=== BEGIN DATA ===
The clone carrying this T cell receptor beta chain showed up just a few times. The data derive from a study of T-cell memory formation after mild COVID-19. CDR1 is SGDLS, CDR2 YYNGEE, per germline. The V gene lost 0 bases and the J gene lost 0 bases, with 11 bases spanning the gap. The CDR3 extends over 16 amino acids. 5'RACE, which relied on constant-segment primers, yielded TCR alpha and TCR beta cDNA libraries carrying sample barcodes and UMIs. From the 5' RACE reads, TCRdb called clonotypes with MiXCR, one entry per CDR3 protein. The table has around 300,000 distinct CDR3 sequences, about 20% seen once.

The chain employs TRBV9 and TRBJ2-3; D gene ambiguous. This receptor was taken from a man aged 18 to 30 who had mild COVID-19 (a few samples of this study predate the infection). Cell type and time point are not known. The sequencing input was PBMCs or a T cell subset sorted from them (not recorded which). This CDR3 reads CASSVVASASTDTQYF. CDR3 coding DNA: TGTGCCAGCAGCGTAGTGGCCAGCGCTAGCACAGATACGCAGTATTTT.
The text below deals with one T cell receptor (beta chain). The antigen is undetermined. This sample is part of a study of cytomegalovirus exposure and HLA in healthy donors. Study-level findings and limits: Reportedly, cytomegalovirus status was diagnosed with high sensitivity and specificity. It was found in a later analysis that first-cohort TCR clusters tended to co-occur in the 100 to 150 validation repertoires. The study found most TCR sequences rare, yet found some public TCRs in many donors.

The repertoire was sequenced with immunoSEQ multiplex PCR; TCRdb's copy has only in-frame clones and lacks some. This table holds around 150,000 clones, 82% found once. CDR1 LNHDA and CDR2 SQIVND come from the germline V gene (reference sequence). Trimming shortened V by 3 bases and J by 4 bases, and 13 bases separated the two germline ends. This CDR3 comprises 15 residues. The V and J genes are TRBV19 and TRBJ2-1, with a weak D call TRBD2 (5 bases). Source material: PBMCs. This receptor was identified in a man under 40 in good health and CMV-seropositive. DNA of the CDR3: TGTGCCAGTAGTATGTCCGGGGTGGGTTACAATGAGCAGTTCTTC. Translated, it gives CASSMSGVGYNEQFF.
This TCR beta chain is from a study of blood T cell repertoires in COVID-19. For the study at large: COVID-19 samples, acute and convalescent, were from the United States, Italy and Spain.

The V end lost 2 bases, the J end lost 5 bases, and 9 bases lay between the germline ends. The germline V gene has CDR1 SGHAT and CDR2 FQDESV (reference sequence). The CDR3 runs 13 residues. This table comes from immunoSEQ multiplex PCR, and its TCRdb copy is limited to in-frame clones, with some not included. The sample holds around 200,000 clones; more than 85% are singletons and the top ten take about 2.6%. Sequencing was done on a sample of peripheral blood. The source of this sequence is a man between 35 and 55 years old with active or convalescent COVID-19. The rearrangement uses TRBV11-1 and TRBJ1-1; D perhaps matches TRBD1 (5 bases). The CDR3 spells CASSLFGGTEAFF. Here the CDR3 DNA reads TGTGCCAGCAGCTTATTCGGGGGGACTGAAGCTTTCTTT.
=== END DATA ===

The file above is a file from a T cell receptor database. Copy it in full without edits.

The clone carrying this T cell receptor beta chain showed up just a few times. The data derive from a study of T-cell memory formation after mild COVID-19. CDR1 is SGDLS, CDR2 YYNGEE, per germline. The V gene lost 0 bases and the J gene lost 0 bases, with 11 bases spanning the gap. The CDR3 extends over 16 amino acids. 5'RACE, which relied on constant-segment primers, yielded TCR alpha and TCR beta cDNA libraries carrying sample barcodes and UMIs. From the 5' RACE reads, TCRdb called clonotypes with MiXCR, one entry per CDR3 protein. The table has around 300,000 distinct CDR3 sequences, about 20% seen once.

The chain employs TRBV9 and TRBJ2-3; D gene ambiguous. This receptor was taken from a man aged 18 to 30 who had mild COVID-19 (a few samples of this study predate the infection). Cell type and time point are not known. The sequencing input was PBMCs or a T cell subset sorted from them (not recorded which). This CDR3 reads CASSVVASASTDTQYF. CDR3 coding DNA: TGTGCCAGCAGCGTAGTGGCCAGCGCTAGCACAGATACGCAGTATTTT.
The text below deals with one T cell receptor (beta chain). The antigen is undetermined. This sample is part of a study of cytomegalovirus exposure and HLA in healthy donors. Study-level findings and limits: Reportedly, cytomegalovirus status was diagnosed with high sensitivity and specificity. It was found in a later analysis that first-cohort TCR clusters tended to co-occur in the 100 to 150 validation repertoires. The study found most TCR sequences rare, yet found some public TCRs in many donors.

The repertoire was sequenced with immunoSEQ multiplex PCR; TCRdb's copy has only in-frame clones and lacks some. This table holds around 150,000 clones, 82% found once. CDR1 LNHDA and CDR2 SQIVND come from the germline V gene (reference sequence). Trimming shortened V by 3 bases and J by 4 bases, and 13 bases separated the two germline ends. This CDR3 comprises 15 residues. The V and J genes are TRBV19 and TRBJ2-1, with a weak D call TRBD2 (5 bases). Source material: PBMCs. This receptor was identified in a man under 40 in good health and CMV-seropositive. DNA of the CDR3: TGTGCCAGTAGTATGTCCGGGGTGGGTTACAATGAGCAGTTCTTC. Translated, it gives CASSMSGVGYNEQFF.
This TCR beta chain is from a study of blood T cell repertoires in COVID-19. For the study at large: COVID-19 samples, acute and convalescent, were from the United States, Italy and Spain.

The V end lost 2 bases, the J end lost 5 bases, and 9 bases lay between the germline ends. The germline V gene has CDR1 SGHAT and CDR2 FQDESV (reference sequence). The CDR3 runs 13 residues. This table comes from immunoSEQ multiplex PCR, and its TCRdb copy is limited to in-frame clones, with some not included. The sample holds around 200,000 clones; more than 85% are singletons and the top ten take about 2.6%. Sequencing was done on a sample of peripheral blood. The source of this sequence is a man between 35 and 55 years old with active or convalescent COVID-19. The rearrangement uses TRBV11-1 and TRBJ1-1; D perhaps matches TRBD1 (5 bases). The CDR3 spells CASSLFGGTEAFF. Here the CDR3 DNA reads TGTGCCAGCAGCTTATTCGGGGGGACTGAAGCTTTCTTT.